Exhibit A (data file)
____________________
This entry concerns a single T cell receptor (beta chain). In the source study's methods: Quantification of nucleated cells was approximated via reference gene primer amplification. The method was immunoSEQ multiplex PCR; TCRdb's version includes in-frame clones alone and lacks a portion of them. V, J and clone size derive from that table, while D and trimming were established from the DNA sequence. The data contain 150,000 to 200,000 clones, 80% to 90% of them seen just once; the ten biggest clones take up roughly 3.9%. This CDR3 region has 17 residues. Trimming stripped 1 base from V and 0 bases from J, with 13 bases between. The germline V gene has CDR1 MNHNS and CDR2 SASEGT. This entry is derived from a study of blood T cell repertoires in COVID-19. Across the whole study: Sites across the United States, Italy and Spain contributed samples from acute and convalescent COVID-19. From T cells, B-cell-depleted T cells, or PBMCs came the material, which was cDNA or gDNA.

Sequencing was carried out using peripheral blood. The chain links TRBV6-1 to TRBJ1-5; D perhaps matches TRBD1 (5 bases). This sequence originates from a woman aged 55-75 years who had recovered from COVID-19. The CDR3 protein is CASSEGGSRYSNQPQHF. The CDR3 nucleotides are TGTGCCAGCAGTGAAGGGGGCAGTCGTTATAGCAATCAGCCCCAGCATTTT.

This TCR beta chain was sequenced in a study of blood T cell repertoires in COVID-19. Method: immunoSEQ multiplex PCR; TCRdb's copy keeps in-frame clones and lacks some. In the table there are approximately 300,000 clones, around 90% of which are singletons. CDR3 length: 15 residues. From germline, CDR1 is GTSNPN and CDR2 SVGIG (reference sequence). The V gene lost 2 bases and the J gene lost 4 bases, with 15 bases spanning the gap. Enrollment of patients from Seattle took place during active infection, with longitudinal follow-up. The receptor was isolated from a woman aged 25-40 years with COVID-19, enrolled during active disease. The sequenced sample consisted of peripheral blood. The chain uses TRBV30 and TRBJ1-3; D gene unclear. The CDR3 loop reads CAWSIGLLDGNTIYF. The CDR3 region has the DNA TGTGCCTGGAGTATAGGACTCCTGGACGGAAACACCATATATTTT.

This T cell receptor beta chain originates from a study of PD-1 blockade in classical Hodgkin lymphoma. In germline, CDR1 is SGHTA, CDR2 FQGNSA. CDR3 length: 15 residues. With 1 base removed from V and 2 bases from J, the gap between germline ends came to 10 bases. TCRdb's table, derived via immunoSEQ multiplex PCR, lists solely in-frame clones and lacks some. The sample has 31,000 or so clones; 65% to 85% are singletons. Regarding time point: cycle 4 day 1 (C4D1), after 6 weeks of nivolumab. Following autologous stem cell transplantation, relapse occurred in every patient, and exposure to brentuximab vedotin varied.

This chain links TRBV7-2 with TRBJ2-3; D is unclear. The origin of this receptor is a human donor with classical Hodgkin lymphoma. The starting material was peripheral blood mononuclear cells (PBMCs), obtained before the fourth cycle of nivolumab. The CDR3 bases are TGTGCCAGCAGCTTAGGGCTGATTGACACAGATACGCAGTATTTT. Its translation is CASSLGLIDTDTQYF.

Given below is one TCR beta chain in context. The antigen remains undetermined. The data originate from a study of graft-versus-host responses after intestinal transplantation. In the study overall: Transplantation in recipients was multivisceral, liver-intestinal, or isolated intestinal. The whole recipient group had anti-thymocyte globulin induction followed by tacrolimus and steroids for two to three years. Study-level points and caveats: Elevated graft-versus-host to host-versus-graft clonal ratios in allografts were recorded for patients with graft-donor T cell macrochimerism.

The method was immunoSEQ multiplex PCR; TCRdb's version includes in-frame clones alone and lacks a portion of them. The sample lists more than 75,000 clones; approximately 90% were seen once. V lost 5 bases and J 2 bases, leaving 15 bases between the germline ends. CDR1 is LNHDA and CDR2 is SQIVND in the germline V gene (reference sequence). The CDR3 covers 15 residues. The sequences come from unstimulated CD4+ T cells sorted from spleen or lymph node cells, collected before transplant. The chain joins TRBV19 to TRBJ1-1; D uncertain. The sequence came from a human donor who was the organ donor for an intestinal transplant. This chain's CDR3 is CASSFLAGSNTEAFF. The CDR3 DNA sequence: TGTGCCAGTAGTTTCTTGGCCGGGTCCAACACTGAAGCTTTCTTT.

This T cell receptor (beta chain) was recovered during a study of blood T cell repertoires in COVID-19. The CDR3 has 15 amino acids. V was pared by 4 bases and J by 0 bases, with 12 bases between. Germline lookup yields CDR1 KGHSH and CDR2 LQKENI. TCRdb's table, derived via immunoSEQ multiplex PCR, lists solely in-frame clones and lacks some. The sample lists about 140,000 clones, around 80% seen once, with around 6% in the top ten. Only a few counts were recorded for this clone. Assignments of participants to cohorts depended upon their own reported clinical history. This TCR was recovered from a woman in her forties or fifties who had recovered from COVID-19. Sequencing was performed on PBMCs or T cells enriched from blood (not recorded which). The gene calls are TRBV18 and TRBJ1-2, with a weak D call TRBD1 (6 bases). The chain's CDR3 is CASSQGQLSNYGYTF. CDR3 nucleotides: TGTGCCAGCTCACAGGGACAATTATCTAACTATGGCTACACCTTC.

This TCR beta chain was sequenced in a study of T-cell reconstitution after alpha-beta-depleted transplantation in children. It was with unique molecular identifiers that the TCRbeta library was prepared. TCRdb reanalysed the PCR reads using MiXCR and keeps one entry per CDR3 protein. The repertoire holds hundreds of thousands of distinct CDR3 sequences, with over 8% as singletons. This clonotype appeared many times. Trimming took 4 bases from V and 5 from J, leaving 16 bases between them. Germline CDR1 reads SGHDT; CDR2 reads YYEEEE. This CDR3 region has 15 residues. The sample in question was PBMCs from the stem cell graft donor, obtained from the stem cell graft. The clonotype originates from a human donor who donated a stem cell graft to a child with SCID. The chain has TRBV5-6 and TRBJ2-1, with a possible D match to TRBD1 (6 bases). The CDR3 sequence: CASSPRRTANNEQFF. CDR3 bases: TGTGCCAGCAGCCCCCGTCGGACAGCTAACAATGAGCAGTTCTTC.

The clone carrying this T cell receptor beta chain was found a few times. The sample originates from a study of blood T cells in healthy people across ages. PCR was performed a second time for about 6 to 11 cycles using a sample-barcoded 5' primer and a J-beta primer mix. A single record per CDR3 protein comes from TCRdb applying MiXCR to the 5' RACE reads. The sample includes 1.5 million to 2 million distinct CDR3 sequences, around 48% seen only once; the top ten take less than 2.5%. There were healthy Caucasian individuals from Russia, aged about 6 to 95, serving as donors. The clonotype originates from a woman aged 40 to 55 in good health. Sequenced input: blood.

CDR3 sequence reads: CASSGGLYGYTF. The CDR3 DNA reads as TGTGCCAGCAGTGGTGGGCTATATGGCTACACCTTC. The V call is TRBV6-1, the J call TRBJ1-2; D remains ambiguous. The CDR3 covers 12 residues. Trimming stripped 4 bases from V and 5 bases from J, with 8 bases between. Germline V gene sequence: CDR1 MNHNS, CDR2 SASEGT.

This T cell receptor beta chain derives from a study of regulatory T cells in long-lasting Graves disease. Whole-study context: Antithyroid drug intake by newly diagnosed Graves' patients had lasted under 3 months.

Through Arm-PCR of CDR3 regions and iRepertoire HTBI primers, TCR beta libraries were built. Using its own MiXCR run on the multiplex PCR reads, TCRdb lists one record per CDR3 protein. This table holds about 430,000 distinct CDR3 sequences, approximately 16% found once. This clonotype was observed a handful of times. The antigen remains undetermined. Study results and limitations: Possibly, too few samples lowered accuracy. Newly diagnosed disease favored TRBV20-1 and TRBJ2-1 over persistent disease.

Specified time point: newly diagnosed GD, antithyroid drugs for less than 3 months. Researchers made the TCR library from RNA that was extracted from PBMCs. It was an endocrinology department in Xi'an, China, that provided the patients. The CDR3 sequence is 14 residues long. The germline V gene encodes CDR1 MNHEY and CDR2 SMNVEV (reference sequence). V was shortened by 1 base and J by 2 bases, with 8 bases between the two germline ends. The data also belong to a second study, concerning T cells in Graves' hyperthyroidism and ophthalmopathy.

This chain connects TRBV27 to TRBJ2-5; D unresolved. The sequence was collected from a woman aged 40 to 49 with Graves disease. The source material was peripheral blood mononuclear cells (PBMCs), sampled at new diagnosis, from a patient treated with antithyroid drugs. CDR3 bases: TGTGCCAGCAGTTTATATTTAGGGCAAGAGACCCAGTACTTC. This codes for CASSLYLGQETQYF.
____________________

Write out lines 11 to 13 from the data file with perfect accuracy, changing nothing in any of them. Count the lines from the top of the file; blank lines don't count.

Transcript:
CDR3 sequence reads: CASSGGLYGYTF. The CDR3 DNA reads as TGTGCCAGCAGTGGTGGGCTATATGGCTACACCTTC. The V call is TRBV6-1, the J call TRBJ1-2; D remains ambiguous. The CDR3 covers 12 residues. Trimming stripped 4 bases from V and 5 bases from J, with 8 bases between. Germline V gene sequence: CDR1 MNHNS, CDR2 SASEGT.

This T cell receptor beta chain derives from a study of regulatory T cells in long-lasting Graves disease. Whole-study context: Antithyroid drug intake by newly diagnosed Graves' patients had lasted under 3 months.

Through Arm-PCR of CDR3 regions and iRepertoire HTBI primers, TCR beta libraries were built. Using its own MiXCR run on the multiplex PCR reads, TCRdb lists one record per CDR3 protein. This table holds about 430,000 distinct CDR3 sequences, approximately 16% found once. This clonotype was observed a handful of times. The antigen remains undetermined. Study results and limitations: Possibly, too few samples lowered accuracy. Newly diagnosed disease favored TRBV20-1 and TRBJ2-1 over persistent disease.